The Book of the Dead
E. A. Wallis Budge
An Ancient Egyptian Funerary Text
The Book of the Dead developed from a tradition of funerary manuscripts dating back to the Egyptian Old Kingdom. The first funerary texts were the Pyramid Texts, first used in the Pyramid of King Unas of the 5th dynasty, around 2400 BCE. These texts were written on the walls of the burial chambers within pyramids, and were exclusively for the use of the Pharaoh (and, from the 6th dynasty, the Queen). The Pyramid Texts were written in an unusual hieroglyphic style; many of the hieroglyphs representing humans or animals were left incomplete or drawn mutilated, most likely to prevent them causing any harm to the dead pharaoh. The purpose of the Pyramid Texts was to help the dead King take his place amongst the gods, in particular to reunite him with his divine father Ra; at this period the afterlife was seen as being in the sky, rather than the underworld described in the Book of the Dead. Towards the end of the Old Kingdom, the Pyramid Texts ceased to be an exclusively royal privilege, and were adopted by regional governors and other high-ranking officials.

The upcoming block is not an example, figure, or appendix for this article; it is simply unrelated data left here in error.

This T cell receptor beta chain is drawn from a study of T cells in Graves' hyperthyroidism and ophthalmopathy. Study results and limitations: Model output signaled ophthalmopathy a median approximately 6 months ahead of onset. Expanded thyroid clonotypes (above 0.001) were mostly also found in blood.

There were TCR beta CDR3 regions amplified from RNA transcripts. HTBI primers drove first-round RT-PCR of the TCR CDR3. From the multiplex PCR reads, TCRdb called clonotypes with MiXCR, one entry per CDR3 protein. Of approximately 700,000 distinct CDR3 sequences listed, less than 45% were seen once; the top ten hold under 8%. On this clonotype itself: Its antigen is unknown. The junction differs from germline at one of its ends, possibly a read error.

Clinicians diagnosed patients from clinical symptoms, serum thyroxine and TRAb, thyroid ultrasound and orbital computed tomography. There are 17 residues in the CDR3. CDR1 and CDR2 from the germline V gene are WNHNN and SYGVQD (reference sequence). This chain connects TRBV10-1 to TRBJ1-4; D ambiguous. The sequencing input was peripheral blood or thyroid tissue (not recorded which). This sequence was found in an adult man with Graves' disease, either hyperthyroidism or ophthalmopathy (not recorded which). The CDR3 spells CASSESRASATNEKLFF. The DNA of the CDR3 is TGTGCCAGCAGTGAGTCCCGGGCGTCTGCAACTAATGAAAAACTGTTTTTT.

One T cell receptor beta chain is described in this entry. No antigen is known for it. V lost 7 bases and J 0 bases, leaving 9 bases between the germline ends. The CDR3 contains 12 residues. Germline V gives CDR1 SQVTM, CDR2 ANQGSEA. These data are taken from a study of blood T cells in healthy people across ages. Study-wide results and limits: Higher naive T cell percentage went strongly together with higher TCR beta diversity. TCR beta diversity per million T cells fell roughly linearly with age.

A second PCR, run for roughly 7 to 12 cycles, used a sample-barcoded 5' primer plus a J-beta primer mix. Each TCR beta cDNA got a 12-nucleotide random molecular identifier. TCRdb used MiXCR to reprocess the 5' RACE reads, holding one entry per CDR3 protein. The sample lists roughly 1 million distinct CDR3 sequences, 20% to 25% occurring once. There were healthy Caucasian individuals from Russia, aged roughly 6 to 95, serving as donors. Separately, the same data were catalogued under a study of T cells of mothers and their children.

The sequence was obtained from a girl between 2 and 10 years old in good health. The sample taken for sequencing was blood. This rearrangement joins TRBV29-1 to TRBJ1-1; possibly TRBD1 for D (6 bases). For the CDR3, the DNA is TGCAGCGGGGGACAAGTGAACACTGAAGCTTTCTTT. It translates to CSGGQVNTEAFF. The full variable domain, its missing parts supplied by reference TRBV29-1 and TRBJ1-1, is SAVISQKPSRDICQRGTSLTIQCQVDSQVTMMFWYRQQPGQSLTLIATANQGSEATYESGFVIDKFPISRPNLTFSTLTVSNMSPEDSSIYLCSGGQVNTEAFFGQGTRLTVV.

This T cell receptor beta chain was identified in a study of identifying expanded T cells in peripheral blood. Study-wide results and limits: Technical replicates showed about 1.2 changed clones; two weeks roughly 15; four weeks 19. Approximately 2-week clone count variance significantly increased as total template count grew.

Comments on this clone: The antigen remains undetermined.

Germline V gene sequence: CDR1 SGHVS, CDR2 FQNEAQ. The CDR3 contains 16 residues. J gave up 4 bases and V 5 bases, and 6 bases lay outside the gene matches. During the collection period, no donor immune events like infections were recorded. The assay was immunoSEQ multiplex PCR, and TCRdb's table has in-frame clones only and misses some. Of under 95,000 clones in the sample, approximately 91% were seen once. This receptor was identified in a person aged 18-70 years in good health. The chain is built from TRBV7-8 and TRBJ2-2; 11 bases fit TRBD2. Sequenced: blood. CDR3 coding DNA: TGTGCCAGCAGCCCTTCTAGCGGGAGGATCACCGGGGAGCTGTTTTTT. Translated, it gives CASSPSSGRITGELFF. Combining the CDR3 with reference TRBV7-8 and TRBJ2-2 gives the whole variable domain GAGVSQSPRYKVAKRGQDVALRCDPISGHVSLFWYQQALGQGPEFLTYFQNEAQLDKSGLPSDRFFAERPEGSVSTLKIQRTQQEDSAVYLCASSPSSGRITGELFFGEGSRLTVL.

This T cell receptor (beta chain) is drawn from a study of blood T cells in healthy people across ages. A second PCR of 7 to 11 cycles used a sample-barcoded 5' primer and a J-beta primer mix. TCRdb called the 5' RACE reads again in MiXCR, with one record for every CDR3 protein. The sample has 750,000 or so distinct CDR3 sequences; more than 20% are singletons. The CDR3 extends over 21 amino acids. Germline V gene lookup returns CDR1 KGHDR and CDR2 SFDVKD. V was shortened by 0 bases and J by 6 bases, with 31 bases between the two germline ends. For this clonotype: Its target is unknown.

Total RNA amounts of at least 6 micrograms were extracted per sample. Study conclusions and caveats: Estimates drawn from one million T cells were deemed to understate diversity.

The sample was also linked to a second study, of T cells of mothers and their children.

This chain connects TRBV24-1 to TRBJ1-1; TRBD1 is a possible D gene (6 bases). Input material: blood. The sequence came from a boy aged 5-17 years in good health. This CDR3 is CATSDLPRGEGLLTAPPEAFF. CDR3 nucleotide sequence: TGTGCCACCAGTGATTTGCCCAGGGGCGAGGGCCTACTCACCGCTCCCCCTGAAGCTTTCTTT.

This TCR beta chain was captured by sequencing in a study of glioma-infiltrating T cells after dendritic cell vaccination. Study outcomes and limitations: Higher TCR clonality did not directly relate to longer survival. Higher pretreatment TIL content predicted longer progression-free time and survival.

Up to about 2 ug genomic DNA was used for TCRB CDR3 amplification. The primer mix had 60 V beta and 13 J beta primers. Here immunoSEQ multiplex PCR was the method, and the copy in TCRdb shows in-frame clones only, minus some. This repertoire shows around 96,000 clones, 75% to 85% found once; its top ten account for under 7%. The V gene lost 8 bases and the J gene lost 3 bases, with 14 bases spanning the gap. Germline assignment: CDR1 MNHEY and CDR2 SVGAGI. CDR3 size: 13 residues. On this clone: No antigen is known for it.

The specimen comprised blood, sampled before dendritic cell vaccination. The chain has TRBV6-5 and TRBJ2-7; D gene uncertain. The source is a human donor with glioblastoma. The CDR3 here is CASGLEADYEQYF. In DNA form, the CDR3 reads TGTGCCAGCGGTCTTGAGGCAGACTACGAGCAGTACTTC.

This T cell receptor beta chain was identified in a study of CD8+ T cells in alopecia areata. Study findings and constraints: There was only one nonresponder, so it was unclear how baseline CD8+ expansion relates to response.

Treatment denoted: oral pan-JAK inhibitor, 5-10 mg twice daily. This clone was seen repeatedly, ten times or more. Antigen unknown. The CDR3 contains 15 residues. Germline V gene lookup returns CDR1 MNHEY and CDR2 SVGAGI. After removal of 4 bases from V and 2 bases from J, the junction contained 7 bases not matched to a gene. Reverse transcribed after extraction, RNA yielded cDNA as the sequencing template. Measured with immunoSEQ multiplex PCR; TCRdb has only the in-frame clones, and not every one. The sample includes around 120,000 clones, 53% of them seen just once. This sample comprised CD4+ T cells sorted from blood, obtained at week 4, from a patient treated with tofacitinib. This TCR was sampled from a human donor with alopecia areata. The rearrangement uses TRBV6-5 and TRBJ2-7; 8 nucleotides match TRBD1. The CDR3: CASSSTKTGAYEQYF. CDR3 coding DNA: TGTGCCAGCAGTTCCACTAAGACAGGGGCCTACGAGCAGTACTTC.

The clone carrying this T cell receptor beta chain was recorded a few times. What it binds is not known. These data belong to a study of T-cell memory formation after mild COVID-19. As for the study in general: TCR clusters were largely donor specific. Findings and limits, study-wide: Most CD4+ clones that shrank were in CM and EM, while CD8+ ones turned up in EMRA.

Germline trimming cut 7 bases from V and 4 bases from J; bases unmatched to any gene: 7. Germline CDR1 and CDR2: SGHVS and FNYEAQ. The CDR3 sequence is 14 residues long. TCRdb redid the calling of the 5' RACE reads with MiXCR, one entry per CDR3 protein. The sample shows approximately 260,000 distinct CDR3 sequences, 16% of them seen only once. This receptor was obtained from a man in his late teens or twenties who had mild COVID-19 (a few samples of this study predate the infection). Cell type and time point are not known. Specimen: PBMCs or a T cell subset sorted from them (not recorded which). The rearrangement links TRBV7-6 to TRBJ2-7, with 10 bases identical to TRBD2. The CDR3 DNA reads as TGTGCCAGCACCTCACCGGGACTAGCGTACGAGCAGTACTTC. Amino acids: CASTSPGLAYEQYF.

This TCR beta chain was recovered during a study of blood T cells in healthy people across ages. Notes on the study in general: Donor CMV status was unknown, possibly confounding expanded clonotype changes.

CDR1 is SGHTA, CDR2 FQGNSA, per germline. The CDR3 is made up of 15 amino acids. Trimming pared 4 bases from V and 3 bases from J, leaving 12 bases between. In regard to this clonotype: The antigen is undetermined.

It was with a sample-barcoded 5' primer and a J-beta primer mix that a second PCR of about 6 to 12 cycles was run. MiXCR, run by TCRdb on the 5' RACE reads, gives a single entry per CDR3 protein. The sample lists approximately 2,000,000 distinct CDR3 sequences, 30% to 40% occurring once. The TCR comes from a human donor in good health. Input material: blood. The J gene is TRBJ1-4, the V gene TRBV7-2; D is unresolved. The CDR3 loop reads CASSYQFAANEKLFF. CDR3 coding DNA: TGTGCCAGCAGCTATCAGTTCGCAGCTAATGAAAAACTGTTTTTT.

In the Middle Kingdom, a new funerary text emerged, the Coffin Texts. The Coffin Texts used a newer version of the language, new spells, and included illustrations for the first time. The Coffin Texts were most commonly written on the inner surfaces of coffins, though they are occasionally found on tomb walls or on papyri. The Coffin Texts were available to wealthy private individuals, vastly increasing the number of people who could expect to participate in the afterlife; a process which has been described as the "democratization of the afterlife."show more